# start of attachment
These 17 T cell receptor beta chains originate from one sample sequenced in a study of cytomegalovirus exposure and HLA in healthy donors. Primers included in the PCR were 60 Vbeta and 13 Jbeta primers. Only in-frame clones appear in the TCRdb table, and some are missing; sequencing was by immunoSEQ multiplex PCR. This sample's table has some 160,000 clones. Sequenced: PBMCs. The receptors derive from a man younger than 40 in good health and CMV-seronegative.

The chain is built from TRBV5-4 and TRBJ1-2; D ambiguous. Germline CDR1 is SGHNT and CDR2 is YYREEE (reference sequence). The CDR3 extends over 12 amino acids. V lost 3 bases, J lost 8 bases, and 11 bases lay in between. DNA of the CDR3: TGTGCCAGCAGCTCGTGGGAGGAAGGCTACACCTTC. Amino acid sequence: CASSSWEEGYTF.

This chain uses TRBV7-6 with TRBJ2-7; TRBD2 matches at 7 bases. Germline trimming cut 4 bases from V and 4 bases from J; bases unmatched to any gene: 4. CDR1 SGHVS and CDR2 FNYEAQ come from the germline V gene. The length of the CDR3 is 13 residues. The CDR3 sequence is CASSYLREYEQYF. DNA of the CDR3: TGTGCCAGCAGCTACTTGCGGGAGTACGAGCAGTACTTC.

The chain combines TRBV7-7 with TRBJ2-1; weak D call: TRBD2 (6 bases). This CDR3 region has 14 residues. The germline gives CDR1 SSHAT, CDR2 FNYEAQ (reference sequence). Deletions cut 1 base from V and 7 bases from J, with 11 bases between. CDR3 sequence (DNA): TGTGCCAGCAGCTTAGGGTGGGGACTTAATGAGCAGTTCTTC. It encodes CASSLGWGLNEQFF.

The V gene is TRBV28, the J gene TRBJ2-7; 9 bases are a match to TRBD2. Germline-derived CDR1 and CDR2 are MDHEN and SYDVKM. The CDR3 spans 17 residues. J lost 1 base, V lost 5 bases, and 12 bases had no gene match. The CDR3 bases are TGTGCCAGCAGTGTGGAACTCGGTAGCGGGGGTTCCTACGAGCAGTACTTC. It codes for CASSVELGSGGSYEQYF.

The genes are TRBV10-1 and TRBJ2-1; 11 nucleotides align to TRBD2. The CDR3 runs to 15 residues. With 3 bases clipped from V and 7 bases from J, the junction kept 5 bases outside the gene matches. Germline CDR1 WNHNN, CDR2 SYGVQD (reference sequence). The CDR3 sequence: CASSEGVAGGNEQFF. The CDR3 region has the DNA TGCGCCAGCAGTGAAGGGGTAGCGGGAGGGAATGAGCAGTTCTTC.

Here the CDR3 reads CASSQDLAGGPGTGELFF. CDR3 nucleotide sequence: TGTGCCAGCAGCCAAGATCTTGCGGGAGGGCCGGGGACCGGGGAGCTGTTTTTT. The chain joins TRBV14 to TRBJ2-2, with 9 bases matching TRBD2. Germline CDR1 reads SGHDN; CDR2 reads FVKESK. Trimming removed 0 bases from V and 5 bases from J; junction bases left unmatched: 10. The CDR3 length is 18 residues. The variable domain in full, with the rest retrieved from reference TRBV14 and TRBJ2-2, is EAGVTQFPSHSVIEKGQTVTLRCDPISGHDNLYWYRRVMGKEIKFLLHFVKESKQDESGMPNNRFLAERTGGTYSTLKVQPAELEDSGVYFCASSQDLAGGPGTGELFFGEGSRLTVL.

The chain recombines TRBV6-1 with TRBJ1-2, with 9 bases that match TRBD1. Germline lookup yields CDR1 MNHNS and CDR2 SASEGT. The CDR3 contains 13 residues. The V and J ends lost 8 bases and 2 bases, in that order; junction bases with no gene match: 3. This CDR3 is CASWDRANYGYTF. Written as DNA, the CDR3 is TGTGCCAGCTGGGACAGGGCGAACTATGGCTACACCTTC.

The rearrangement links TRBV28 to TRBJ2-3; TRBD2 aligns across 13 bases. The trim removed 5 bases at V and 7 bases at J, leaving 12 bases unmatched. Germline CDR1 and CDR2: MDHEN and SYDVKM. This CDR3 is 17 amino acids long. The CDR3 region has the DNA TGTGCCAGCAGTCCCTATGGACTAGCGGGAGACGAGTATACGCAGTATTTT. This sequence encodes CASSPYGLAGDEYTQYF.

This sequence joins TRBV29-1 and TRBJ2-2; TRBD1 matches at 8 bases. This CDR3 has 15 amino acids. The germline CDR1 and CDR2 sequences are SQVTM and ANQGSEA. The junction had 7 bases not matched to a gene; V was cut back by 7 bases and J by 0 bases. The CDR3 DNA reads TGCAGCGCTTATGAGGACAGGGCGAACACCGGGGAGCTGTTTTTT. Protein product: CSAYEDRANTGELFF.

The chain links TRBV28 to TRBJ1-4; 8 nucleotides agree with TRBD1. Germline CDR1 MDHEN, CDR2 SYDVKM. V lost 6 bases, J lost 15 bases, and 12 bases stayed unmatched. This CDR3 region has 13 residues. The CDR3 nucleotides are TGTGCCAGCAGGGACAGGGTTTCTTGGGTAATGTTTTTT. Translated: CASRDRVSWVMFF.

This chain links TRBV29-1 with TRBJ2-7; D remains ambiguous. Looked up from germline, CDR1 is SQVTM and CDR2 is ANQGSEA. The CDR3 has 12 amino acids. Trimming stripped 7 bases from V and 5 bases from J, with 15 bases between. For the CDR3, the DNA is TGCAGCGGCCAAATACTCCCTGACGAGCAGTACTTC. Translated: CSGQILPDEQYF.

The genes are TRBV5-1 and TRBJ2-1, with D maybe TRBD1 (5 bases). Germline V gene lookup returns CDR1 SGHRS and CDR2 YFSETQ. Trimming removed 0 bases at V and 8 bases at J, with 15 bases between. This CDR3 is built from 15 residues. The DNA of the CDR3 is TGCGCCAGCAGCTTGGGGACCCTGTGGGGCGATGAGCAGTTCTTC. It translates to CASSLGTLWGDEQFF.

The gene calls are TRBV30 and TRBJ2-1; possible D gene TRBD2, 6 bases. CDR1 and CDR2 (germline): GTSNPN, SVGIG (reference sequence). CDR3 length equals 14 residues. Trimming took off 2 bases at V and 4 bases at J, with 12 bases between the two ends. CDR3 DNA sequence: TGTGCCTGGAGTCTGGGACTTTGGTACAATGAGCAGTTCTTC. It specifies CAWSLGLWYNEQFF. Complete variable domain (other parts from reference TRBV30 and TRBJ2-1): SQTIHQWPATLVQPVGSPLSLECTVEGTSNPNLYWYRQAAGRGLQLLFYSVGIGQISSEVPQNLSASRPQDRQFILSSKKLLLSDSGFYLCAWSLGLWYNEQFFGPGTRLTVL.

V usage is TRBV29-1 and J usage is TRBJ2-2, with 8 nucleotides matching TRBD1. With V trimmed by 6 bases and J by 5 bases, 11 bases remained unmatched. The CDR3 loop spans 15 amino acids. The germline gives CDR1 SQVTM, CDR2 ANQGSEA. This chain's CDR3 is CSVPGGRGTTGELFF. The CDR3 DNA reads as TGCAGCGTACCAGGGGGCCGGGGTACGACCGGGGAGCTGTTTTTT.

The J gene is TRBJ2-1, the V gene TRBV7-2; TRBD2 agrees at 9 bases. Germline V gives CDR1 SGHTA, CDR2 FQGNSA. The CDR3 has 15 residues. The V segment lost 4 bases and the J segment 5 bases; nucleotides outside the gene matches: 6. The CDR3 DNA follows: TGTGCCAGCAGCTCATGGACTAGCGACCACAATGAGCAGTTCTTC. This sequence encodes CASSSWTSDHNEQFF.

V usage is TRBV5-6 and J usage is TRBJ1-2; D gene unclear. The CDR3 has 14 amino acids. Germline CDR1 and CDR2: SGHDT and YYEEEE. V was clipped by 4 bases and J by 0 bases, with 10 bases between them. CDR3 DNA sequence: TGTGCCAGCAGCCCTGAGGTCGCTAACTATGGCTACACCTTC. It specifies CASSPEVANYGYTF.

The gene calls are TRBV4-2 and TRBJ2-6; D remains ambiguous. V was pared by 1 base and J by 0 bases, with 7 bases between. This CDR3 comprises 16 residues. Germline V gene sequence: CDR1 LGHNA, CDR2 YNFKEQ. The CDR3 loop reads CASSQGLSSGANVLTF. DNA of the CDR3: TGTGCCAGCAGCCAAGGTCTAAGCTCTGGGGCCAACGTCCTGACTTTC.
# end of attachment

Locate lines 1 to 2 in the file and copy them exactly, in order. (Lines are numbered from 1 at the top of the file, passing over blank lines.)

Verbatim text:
These 17 T cell receptor beta chains originate from one sample sequenced in a study of cytomegalovirus exposure and HLA in healthy donors. Primers included in the PCR were 60 Vbeta and 13 Jbeta primers. Only in-frame clones appear in the TCRdb table, and some are missing; sequencing was by immunoSEQ multiplex PCR. This sample's table has some 160,000 clones. Sequenced: PBMCs. The receptors derive from a man younger than 40 in good health and CMV-seronegative.

The chain is built from TRBV5-4 and TRBJ1-2; D ambiguous. Germline CDR1 is SGHNT and CDR2 is YYREEE (reference sequence). The CDR3 extends over 12 amino acids. V lost 3 bases, J lost 8 bases, and 11 bases lay in between. DNA of the CDR3: TGTGCCAGCAGCTCGTGGGAGGAAGGCTACACCTTC. Amino acid sequence: CASSSWEEGYTF.